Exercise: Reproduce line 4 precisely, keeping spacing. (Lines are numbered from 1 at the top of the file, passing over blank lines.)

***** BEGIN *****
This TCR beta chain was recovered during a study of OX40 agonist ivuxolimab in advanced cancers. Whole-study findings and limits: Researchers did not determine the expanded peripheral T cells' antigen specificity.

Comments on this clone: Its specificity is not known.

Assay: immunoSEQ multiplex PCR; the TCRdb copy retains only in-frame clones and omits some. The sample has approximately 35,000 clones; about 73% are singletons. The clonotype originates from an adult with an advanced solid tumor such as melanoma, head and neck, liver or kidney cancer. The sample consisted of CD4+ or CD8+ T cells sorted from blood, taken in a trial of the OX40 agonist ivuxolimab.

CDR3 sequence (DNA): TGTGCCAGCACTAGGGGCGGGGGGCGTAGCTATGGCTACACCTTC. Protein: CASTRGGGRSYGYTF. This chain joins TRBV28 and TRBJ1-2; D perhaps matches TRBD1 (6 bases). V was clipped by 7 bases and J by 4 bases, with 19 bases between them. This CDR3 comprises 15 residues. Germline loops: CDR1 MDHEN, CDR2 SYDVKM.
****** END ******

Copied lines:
CDR3 sequence (DNA): TGTGCCAGCACTAGGGGCGGGGGGCGTAGCTATGGCTACACCTTC. Protein: CASTRGGGRSYGYTF. This chain joins TRBV28 and TRBJ1-2; D perhaps matches TRBD1 (6 bases). V was clipped by 7 bases and J by 4 bases, with 19 bases between them. This CDR3 comprises 15 residues. Germline loops: CDR1 MDHEN, CDR2 SYDVKM.